This week (although I was out Monday for my grandmother's funeral, and Wednesday for my 2nd trip to the emergency room in the past 3 months), our class learned about the historic figure of Martin Luther King, Jr., or so I thought. My sub plans clearly indicated that I wanted my sub to teach the students vocabulary like freedom, equality, and justice, but none of those things were taught nor absorbed as information, as I found out quickly today when my students were having a little MLK quiz. I told them to put their pencil down, take their paper, and find the nearest trash can. They looked at me like I was crazy and thus began a paper shredding celebration that I shouldn't even write about on here.
However, some information was obtained by my little 6-year-old minds, and it was very interesting to hear what they had to say about civils right and Martin Luther King, Jr.
1. MLK Fact Writing
My students were instructed to write either something they learned about Martin Luther King, Jr. after watching a documentary in class, or to write about a dream that THEY have like MLK had a dream.
One of my students wrote, in all caps: I WANT TO GET MIRE AN STAT A NOW LIFE I LOVE YOU DR MARTIN." (I want to get married and start a new life I love you Dr. Martin).
Another wrote: "One day, I will make a BIG carnival."
I guess they kind of got the dream...thing.
2. Monday's Holiday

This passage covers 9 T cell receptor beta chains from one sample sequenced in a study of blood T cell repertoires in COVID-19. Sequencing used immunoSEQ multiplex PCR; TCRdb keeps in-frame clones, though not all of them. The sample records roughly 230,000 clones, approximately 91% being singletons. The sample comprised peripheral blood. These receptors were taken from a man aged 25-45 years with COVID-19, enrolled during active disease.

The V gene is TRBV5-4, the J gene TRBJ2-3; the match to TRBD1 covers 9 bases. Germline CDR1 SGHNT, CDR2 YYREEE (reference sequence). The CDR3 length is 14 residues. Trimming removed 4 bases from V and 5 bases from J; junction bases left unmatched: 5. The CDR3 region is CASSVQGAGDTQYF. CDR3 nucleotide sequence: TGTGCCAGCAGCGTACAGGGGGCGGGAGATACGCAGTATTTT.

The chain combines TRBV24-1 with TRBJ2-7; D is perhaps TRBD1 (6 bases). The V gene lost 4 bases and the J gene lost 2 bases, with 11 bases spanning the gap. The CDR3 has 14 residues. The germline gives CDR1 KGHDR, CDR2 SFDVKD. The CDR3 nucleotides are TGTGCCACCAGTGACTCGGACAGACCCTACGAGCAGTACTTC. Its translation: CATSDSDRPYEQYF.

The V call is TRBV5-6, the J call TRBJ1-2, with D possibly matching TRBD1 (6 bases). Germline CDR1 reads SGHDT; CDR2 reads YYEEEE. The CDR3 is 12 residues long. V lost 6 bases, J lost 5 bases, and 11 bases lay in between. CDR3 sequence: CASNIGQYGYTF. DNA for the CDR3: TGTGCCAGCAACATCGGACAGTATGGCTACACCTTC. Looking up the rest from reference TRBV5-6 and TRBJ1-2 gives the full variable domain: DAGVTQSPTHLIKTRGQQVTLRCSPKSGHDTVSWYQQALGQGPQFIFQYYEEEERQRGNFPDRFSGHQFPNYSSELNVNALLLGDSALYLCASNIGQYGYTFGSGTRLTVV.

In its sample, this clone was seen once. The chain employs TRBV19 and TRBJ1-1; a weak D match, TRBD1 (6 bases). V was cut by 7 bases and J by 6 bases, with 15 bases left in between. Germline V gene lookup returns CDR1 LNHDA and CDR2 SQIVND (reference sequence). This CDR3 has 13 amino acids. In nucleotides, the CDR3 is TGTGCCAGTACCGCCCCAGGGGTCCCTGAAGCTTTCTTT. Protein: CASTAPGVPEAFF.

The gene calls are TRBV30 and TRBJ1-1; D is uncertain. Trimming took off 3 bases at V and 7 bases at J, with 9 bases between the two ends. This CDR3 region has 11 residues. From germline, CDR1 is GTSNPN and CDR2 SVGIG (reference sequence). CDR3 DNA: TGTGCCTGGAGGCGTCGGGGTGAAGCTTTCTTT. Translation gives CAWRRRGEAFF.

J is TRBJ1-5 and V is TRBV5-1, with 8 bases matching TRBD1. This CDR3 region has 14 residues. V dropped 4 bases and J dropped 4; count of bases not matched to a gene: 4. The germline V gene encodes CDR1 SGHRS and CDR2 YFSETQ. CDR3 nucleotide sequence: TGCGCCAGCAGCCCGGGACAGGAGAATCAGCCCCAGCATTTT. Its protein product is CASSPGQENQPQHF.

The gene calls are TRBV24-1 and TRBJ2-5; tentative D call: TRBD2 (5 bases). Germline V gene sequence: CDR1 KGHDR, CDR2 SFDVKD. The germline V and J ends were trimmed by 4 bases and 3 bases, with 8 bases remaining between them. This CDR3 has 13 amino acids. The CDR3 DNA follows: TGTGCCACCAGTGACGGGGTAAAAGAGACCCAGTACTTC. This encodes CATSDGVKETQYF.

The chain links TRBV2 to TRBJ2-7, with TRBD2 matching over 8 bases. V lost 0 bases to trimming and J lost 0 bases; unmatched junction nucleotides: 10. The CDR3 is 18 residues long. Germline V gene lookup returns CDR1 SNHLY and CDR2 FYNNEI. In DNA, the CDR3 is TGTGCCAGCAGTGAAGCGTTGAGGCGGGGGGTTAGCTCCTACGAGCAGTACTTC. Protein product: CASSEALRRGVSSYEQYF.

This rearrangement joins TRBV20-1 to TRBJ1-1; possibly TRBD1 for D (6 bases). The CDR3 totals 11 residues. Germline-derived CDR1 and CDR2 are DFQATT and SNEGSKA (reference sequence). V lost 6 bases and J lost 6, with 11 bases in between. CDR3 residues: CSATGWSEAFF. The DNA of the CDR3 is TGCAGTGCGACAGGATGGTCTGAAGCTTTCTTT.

Kiwi was looking at our school lunch calendar for the day's lunch menu when he continued to look at the days to come. "Hm. Thursday and Friday we have half days! There is no lunch!....Hey! Guess what Miss Leiss? We are off Monday for MILK HOLIDAY!" (The calendar had written on Monday "MLK Holiday.") "No, Kiwi, not milk holiday. MLK stands for Martin Luther King, Jr." "Oh. So no milk holiday?"
3. Well, I didn't talk to him at first...
During our Martin Luther King quiz, before I decided to nix it, my students and I got into a discussion about equality (which, they were supposed to learn this week...it just didn't happen...next week looks good for it). I explained to my kids that in the past, people were not treated equally or the same because of the color of their skin. People were not nice to people with black skin or who were different from them. Kiwi decides to yell out at this time about one of our African American students: "Well, that's why I didn't talk to him at the beginning of the year." Me, startled, paused for a moment, grasping for words. I looked at him and said, "You didn't talk to our friend because of his skin color?" "NO, Miss Leiss, because he was mean. And quiet." "Ohh. Well, that's completely different..."
Foot-in-mouth syndrome occurs frequently in Classroom P104. As do naturally occurring misunderstandings and context errors. But, I think it's pretty cool that my kids don't really understand the concept behind MLK day. They don't get why people didn't love each other before, or why it even mattered what color your skin was. Even if technological America hasn't done that much right in the arena of our upcoming generations, I think that's one thing that we've all done well.